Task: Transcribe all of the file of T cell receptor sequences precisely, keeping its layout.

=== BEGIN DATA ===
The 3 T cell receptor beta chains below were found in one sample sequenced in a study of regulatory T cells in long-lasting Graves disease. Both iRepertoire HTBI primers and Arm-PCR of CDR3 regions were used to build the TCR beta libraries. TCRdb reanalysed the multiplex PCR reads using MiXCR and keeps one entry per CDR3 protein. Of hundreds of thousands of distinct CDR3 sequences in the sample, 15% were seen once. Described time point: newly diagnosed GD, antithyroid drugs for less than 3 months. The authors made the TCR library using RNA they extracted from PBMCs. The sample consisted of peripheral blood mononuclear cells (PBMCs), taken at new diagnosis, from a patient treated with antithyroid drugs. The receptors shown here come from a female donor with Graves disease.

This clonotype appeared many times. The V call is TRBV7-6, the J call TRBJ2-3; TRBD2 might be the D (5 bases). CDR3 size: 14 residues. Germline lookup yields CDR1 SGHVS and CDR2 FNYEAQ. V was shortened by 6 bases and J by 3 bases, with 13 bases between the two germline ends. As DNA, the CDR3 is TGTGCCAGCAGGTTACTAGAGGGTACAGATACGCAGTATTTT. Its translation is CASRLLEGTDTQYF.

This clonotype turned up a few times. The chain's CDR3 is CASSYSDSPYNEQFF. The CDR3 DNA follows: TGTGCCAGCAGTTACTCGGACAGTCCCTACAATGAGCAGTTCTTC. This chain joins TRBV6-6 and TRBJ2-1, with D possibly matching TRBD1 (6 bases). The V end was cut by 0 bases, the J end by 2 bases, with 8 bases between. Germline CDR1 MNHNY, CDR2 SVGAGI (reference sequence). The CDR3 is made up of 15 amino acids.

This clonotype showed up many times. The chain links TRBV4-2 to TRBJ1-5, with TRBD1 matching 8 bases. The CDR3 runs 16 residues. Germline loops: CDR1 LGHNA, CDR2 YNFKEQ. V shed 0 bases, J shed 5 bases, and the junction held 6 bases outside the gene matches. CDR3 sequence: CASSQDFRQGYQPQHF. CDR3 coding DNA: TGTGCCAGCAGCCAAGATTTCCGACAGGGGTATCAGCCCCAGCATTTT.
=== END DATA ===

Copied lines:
The 3 T cell receptor beta chains below were found in one sample sequenced in a study of regulatory T cells in long-lasting Graves disease. Both iRepertoire HTBI primers and Arm-PCR of CDR3 regions were used to build the TCR beta libraries. TCRdb reanalysed the multiplex PCR reads using MiXCR and keeps one entry per CDR3 protein. Of hundreds of thousands of distinct CDR3 sequences in the sample, 15% were seen once. Described time point: newly diagnosed GD, antithyroid drugs for less than 3 months. The authors made the TCR library using RNA they extracted from PBMCs. The sample consisted of peripheral blood mononuclear cells (PBMCs), taken at new diagnosis, from a patient treated with antithyroid drugs. The receptors shown here come from a female donor with Graves disease.

This clonotype appeared many times. The V call is TRBV7-6, the J call TRBJ2-3; TRBD2 might be the D (5 bases). CDR3 size: 14 residues. Germline lookup yields CDR1 SGHVS and CDR2 FNYEAQ. V was shortened by 6 bases and J by 3 bases, with 13 bases between the two germline ends. As DNA, the CDR3 is TGTGCCAGCAGGTTACTAGAGGGTACAGATACGCAGTATTTT. Its translation is CASRLLEGTDTQYF.

This clonotype turned up a few times. The chain's CDR3 is CASSYSDSPYNEQFF. The CDR3 DNA follows: TGTGCCAGCAGTTACTCGGACAGTCCCTACAATGAGCAGTTCTTC. This chain joins TRBV6-6 and TRBJ2-1, with D possibly matching TRBD1 (6 bases). The V end was cut by 0 bases, the J end by 2 bases, with 8 bases between. Germline CDR1 MNHNY, CDR2 SVGAGI (reference sequence). The CDR3 is made up of 15 amino acids.

This clonotype showed up many times. The chain links TRBV4-2 to TRBJ1-5, with TRBD1 matching 8 bases. The CDR3 runs 16 residues. Germline loops: CDR1 LGHNA, CDR2 YNFKEQ. V shed 0 bases, J shed 5 bases, and the junction held 6 bases outside the gene matches. CDR3 sequence: CASSQDFRQGYQPQHF. CDR3 coding DNA: TGTGCCAGCAGCCAAGATTTCCGACAGGGGTATCAGCCCCAGCATTTT.